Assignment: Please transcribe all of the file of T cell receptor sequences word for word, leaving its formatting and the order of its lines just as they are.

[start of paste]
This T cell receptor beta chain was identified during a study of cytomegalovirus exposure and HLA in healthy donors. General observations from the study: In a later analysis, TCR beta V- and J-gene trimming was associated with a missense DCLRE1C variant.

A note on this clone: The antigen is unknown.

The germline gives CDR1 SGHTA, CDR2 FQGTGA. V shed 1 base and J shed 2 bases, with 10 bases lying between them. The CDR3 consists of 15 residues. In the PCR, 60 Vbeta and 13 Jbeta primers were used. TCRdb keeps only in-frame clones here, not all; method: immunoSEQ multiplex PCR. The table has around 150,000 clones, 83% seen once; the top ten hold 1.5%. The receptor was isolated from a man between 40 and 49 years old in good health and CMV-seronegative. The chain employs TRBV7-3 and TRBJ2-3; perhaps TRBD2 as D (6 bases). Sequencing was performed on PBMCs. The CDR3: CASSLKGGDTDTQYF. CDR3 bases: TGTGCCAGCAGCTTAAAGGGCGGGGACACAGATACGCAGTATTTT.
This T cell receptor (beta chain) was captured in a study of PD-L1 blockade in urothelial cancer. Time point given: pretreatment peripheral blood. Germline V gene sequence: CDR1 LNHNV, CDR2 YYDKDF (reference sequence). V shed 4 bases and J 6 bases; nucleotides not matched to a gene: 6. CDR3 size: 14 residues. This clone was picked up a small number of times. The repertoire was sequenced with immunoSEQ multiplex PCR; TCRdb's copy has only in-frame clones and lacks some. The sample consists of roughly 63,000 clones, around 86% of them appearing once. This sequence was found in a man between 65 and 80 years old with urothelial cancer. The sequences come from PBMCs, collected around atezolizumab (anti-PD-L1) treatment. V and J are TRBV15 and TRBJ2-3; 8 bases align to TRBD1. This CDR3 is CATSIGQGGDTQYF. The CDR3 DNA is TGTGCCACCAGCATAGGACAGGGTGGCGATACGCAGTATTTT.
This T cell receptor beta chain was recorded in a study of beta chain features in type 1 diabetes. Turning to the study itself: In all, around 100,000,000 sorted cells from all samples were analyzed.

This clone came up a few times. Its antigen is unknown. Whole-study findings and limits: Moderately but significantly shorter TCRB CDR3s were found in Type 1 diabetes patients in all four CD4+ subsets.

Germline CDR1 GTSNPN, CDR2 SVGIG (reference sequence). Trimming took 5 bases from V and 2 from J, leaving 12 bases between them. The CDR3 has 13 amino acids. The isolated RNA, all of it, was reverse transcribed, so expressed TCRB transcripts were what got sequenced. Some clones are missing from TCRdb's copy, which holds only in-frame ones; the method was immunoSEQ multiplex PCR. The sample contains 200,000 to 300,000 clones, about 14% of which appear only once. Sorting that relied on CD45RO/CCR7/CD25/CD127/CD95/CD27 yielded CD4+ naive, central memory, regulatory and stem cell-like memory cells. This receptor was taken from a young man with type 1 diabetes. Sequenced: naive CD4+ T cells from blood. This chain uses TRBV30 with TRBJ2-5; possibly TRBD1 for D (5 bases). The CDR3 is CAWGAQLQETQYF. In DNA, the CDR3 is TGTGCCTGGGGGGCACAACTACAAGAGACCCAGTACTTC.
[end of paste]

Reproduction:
This T cell receptor beta chain was identified during a study of cytomegalovirus exposure and HLA in healthy donors. General observations from the study: In a later analysis, TCR beta V- and J-gene trimming was associated with a missense DCLRE1C variant.

A note on this clone: The antigen is unknown.

The germline gives CDR1 SGHTA, CDR2 FQGTGA. V shed 1 base and J shed 2 bases, with 10 bases lying between them. The CDR3 consists of 15 residues. In the PCR, 60 Vbeta and 13 Jbeta primers were used. TCRdb keeps only in-frame clones here, not all; method: immunoSEQ multiplex PCR. The table has around 150,000 clones, 83% seen once; the top ten hold 1.5%. The receptor was isolated from a man between 40 and 49 years old in good health and CMV-seronegative. The chain employs TRBV7-3 and TRBJ2-3; perhaps TRBD2 as D (6 bases). Sequencing was performed on PBMCs. The CDR3: CASSLKGGDTDTQYF. CDR3 bases: TGTGCCAGCAGCTTAAAGGGCGGGGACACAGATACGCAGTATTTT.
This T cell receptor (beta chain) was captured in a study of PD-L1 blockade in urothelial cancer. Time point given: pretreatment peripheral blood. Germline V gene sequence: CDR1 LNHNV, CDR2 YYDKDF (reference sequence). V shed 4 bases and J 6 bases; nucleotides not matched to a gene: 6. CDR3 size: 14 residues. This clone was picked up a small number of times. The repertoire was sequenced with immunoSEQ multiplex PCR; TCRdb's copy has only in-frame clones and lacks some. The sample consists of roughly 63,000 clones, around 86% of them appearing once. This sequence was found in a man between 65 and 80 years old with urothelial cancer. The sequences come from PBMCs, collected around atezolizumab (anti-PD-L1) treatment. V and J are TRBV15 and TRBJ2-3; 8 bases align to TRBD1. This CDR3 is CATSIGQGGDTQYF. The CDR3 DNA is TGTGCCACCAGCATAGGACAGGGTGGCGATACGCAGTATTTT.
This T cell receptor beta chain was recorded in a study of beta chain features in type 1 diabetes. Turning to the study itself: In all, around 100,000,000 sorted cells from all samples were analyzed.

This clone came up a few times. Its antigen is unknown. Whole-study findings and limits: Moderately but significantly shorter TCRB CDR3s were found in Type 1 diabetes patients in all four CD4+ subsets.

Germline CDR1 GTSNPN, CDR2 SVGIG (reference sequence). Trimming took 5 bases from V and 2 from J, leaving 12 bases between them. The CDR3 has 13 amino acids. The isolated RNA, all of it, was reverse transcribed, so expressed TCRB transcripts were what got sequenced. Some clones are missing from TCRdb's copy, which holds only in-frame ones; the method was immunoSEQ multiplex PCR. The sample contains 200,000 to 300,000 clones, about 14% of which appear only once. Sorting that relied on CD45RO/CCR7/CD25/CD127/CD95/CD27 yielded CD4+ naive, central memory, regulatory and stem cell-like memory cells. This receptor was taken from a young man with type 1 diabetes. Sequenced: naive CD4+ T cells from blood. This chain uses TRBV30 with TRBJ2-5; possibly TRBD1 for D (5 bases). The CDR3 is CAWGAQLQETQYF. In DNA, the CDR3 is TGTGCCTGGGGGGCACAACTACAAGAGACCCAGTACTTC.